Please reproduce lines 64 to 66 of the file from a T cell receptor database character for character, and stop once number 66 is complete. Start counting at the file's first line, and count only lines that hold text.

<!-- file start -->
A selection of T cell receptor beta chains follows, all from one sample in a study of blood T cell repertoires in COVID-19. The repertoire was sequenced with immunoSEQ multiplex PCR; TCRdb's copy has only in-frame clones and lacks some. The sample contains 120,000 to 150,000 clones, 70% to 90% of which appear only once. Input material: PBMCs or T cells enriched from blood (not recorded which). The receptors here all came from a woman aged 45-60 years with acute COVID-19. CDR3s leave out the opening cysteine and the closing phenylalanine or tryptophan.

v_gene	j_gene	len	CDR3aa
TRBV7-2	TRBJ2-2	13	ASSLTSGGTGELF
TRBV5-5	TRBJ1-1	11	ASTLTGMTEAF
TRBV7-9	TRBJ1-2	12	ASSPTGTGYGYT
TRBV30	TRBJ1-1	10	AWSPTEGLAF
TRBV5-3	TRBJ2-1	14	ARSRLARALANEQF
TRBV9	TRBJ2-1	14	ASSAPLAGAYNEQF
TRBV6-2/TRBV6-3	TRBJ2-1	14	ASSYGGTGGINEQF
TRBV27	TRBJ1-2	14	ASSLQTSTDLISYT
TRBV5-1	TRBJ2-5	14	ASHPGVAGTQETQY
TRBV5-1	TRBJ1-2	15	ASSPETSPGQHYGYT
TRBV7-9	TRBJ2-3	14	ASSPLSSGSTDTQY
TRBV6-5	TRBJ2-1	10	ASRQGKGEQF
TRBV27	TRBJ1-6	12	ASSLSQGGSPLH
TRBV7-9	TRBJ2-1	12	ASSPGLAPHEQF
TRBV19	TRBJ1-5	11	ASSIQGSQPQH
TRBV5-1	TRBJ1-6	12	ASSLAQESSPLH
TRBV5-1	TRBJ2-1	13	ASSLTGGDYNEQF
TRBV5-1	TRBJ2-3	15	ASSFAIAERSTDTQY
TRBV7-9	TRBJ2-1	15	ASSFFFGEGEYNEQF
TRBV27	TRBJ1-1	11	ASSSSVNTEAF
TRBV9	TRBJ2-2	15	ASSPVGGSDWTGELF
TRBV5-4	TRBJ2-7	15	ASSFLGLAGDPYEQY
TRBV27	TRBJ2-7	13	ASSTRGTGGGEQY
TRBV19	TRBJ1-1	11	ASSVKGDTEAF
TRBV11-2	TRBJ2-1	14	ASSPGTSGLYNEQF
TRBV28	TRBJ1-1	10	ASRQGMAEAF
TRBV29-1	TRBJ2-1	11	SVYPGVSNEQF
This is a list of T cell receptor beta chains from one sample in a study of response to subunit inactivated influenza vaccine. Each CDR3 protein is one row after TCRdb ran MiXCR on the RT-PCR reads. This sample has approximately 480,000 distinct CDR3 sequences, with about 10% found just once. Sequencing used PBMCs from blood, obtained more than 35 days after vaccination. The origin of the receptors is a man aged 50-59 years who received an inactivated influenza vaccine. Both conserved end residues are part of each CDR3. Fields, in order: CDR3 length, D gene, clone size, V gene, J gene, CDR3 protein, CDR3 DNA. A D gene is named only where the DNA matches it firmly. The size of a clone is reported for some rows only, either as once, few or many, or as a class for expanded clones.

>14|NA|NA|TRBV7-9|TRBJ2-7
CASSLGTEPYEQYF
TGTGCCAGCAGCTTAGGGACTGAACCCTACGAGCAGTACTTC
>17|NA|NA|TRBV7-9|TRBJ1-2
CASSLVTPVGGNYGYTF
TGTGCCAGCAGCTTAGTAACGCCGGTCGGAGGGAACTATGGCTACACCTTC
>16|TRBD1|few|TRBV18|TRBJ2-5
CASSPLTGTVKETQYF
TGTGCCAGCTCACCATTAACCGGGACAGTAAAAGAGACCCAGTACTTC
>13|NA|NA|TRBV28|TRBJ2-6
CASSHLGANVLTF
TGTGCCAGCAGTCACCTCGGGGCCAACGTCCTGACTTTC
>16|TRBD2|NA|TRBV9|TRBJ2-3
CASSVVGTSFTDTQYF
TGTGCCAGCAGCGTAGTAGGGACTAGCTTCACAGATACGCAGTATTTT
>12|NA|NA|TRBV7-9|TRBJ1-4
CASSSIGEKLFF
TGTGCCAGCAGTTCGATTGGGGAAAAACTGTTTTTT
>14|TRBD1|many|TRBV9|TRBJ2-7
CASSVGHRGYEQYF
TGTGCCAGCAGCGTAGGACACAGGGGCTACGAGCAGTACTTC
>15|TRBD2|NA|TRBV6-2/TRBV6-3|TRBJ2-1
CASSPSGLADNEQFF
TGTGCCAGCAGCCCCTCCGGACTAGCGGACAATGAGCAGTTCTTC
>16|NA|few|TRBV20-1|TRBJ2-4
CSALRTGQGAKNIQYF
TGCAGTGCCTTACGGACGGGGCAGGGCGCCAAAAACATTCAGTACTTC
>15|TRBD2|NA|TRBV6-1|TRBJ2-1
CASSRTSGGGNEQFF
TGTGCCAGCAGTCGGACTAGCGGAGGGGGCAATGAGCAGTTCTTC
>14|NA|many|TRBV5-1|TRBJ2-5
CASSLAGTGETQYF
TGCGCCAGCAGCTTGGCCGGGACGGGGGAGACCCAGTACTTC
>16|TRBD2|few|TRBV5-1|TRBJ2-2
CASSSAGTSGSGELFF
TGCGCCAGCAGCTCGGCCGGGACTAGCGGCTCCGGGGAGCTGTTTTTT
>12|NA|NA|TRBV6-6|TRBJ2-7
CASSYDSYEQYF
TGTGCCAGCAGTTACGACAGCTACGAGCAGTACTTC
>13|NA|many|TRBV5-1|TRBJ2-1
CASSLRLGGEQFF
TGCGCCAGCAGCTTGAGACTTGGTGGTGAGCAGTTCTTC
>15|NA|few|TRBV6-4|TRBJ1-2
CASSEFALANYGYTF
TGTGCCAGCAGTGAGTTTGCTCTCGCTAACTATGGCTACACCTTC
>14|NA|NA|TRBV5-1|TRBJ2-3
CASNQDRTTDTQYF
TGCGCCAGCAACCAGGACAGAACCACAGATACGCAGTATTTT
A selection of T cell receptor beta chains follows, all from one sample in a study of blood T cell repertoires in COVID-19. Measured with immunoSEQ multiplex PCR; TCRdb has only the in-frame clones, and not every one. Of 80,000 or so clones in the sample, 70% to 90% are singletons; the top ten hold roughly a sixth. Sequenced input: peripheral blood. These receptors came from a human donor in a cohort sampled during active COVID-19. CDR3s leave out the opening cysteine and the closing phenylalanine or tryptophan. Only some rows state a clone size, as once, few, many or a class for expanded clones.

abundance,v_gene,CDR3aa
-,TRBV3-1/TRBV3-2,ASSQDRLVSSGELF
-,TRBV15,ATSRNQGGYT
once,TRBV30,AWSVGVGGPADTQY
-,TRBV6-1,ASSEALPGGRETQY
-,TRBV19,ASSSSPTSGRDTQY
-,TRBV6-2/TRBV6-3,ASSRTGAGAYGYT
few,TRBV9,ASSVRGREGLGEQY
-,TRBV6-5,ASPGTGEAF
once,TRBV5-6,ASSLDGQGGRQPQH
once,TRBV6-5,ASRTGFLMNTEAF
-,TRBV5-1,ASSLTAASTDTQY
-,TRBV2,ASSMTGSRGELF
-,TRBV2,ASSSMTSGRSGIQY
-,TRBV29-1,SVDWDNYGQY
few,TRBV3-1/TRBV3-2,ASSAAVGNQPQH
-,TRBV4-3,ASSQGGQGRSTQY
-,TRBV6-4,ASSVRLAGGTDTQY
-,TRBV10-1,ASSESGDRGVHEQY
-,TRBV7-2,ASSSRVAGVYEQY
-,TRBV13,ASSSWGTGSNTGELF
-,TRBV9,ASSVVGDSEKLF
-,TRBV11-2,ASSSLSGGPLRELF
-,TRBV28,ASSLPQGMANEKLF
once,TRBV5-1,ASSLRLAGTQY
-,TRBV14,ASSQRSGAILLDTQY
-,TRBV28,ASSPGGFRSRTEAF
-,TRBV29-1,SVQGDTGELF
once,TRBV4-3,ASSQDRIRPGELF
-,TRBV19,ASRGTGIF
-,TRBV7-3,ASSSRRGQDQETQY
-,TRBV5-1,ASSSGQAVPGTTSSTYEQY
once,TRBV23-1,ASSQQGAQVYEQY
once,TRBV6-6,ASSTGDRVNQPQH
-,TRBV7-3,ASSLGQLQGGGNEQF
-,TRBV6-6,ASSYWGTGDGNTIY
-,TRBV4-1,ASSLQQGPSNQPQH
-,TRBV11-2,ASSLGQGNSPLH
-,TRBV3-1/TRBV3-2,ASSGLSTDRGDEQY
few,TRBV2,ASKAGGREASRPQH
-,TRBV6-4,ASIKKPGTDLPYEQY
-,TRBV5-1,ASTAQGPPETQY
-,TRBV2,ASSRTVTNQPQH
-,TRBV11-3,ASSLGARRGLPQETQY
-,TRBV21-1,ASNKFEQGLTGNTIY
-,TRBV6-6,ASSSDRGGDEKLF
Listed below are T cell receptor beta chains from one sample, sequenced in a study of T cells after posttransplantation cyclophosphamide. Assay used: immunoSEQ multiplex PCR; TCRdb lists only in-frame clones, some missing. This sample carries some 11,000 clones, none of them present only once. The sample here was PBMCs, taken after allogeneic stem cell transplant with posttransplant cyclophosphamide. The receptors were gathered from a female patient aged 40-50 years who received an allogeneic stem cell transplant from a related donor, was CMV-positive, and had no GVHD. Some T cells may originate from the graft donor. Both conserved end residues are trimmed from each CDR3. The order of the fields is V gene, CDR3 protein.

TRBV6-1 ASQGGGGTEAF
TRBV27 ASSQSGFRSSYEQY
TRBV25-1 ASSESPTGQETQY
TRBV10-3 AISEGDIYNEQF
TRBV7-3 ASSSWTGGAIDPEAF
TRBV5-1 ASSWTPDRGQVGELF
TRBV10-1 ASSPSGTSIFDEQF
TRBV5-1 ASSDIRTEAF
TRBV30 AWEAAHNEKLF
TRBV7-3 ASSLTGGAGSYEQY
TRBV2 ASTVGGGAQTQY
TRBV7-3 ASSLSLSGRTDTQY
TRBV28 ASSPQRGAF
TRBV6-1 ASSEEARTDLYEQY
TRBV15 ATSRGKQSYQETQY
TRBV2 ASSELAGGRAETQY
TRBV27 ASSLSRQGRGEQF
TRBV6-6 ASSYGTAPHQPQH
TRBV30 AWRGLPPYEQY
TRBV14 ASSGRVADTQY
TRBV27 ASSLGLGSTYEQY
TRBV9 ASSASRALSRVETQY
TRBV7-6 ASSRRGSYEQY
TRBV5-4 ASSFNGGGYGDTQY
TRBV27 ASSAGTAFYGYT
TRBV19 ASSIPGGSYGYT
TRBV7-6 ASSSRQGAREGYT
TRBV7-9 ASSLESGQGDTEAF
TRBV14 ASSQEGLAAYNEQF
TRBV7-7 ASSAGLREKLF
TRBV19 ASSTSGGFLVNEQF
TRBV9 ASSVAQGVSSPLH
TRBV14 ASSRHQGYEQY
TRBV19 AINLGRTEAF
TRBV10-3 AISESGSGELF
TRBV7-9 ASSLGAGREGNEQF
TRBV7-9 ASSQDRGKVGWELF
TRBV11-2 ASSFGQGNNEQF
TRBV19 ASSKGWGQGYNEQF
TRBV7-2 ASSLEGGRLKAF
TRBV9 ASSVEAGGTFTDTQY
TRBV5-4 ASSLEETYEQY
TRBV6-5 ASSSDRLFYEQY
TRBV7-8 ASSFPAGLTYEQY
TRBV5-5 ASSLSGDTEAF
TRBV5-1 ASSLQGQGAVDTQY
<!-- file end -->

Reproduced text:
>16|TRBD2|few|TRBV5-1|TRBJ2-2
CASSSAGTSGSGELFF
TGCGCCAGCAGCTCGGCCGGGACTAGCGGCTCCGGGGAGCTGTTTTTT